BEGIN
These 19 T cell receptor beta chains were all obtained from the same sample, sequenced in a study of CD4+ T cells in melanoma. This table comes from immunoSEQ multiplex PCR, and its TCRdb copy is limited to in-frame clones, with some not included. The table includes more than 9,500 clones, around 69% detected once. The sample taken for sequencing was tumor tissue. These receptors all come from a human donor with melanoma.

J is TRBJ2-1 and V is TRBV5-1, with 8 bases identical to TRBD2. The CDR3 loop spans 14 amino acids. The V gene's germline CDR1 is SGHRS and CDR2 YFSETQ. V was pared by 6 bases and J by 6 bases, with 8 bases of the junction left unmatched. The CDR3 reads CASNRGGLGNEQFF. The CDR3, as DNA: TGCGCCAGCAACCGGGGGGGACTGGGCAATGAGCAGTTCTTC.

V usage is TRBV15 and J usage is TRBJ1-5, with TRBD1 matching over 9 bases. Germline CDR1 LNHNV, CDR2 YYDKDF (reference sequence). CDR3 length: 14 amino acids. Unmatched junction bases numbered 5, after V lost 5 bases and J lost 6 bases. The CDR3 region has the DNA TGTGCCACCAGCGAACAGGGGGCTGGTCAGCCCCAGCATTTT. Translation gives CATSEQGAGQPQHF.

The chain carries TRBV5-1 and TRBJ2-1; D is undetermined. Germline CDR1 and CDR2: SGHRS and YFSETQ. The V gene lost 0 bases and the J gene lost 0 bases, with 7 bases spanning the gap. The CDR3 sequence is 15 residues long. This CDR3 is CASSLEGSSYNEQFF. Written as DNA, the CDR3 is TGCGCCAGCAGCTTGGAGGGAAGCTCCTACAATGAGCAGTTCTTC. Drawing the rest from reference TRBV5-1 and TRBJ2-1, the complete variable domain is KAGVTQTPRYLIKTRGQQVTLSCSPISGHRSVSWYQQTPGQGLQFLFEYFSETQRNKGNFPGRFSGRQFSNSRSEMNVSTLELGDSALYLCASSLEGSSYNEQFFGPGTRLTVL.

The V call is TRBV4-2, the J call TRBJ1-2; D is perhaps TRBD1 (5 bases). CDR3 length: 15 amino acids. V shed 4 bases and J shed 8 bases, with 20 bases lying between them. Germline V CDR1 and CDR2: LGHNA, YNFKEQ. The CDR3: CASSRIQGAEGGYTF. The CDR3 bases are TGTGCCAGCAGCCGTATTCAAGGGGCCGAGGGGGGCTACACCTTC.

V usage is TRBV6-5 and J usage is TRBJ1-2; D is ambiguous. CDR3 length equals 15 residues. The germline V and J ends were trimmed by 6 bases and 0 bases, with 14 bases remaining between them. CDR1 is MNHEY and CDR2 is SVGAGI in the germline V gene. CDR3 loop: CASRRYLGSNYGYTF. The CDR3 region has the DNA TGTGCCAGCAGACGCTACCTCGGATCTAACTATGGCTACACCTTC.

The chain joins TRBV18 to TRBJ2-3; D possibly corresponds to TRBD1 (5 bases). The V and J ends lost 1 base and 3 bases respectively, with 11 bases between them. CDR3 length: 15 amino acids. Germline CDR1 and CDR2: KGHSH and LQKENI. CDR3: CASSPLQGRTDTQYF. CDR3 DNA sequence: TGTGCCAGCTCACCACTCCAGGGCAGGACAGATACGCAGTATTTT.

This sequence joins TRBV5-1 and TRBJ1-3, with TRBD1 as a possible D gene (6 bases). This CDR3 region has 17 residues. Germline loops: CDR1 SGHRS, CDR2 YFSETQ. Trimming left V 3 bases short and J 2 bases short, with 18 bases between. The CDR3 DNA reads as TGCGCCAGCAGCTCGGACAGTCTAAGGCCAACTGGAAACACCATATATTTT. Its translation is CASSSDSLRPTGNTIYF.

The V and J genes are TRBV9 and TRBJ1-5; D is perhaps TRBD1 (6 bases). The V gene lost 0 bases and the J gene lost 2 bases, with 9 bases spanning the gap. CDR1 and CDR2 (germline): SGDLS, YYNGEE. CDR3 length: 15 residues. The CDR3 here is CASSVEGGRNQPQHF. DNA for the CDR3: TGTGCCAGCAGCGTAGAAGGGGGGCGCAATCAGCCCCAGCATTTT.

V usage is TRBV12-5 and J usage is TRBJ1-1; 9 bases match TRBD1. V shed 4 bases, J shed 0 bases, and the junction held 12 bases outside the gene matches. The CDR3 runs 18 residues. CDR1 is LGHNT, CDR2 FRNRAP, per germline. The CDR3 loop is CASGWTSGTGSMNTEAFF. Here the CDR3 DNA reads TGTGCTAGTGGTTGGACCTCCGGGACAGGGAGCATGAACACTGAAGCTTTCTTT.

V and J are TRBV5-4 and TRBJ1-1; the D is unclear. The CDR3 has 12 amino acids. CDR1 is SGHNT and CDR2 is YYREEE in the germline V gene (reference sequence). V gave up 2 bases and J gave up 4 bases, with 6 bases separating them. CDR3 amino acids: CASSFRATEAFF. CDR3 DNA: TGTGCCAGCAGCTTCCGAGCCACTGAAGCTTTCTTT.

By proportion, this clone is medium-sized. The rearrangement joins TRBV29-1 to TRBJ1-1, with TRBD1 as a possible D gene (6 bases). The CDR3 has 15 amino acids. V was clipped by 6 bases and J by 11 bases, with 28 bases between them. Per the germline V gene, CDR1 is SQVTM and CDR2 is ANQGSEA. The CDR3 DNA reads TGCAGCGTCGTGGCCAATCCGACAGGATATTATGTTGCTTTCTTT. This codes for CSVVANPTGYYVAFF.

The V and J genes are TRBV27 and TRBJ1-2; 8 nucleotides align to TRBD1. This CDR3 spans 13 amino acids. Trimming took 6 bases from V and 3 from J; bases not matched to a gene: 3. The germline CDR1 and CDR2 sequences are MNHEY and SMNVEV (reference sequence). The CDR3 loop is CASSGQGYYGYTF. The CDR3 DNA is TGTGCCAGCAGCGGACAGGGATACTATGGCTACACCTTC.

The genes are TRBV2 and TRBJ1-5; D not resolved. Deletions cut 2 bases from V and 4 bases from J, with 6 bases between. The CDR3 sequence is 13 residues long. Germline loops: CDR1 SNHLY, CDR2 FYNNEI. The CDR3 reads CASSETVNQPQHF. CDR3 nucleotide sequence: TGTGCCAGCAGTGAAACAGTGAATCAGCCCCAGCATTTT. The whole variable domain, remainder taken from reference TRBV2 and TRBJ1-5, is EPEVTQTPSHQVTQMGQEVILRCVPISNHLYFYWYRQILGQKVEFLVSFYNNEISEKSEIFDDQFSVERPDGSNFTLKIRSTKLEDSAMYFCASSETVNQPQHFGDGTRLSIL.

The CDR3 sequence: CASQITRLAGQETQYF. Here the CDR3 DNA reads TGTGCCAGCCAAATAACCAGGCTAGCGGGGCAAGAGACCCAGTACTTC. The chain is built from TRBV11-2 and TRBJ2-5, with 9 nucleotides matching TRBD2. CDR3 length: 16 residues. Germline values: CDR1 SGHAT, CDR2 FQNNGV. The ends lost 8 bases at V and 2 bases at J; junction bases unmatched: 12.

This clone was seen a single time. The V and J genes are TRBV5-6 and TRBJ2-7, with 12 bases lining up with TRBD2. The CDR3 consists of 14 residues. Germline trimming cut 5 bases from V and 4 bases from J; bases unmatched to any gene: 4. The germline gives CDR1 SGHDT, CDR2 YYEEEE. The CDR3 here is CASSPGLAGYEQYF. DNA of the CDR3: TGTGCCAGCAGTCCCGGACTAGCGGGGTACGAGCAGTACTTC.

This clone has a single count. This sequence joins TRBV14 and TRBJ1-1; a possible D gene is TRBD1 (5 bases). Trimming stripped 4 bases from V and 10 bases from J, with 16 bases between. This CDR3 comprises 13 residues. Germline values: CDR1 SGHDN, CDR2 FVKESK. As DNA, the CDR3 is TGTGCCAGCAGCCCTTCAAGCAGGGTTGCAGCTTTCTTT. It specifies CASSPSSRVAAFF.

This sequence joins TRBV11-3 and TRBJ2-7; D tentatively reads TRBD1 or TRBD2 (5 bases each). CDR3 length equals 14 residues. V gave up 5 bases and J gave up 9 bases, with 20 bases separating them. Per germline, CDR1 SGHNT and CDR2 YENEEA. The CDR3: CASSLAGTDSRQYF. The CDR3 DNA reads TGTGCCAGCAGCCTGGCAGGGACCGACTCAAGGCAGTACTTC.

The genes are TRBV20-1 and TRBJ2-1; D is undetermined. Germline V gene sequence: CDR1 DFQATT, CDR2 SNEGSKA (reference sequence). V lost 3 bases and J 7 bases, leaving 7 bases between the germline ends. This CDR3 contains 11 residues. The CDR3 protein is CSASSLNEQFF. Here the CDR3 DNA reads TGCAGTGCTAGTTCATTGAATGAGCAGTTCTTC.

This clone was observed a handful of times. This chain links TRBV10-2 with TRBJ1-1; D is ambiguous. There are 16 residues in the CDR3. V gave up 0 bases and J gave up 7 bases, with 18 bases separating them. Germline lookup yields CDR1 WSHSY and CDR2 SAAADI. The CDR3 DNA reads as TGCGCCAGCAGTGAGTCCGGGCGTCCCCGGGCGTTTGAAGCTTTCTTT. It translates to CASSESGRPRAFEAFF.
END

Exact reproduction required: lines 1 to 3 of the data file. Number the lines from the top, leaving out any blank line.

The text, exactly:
These 19 T cell receptor beta chains were all obtained from the same sample, sequenced in a study of CD4+ T cells in melanoma. This table comes from immunoSEQ multiplex PCR, and its TCRdb copy is limited to in-frame clones, with some not included. The table includes more than 9,500 clones, around 69% detected once. The sample taken for sequencing was tumor tissue. These receptors all come from a human donor with melanoma.

J is TRBJ2-1 and V is TRBV5-1, with 8 bases identical to TRBD2. The CDR3 loop spans 14 amino acids. The V gene's germline CDR1 is SGHRS and CDR2 YFSETQ. V was pared by 6 bases and J by 6 bases, with 8 bases of the junction left unmatched. The CDR3 reads CASNRGGLGNEQFF. The CDR3, as DNA: TGCGCCAGCAACCGGGGGGGACTGGGCAATGAGCAGTTCTTC.

V usage is TRBV15 and J usage is TRBJ1-5, with TRBD1 matching over 9 bases. Germline CDR1 LNHNV, CDR2 YYDKDF (reference sequence). CDR3 length: 14 amino acids. Unmatched junction bases numbered 5, after V lost 5 bases and J lost 6 bases. The CDR3 region has the DNA TGTGCCACCAGCGAACAGGGGGCTGGTCAGCCCCAGCATTTT. Translation gives CATSEQGAGQPQHF.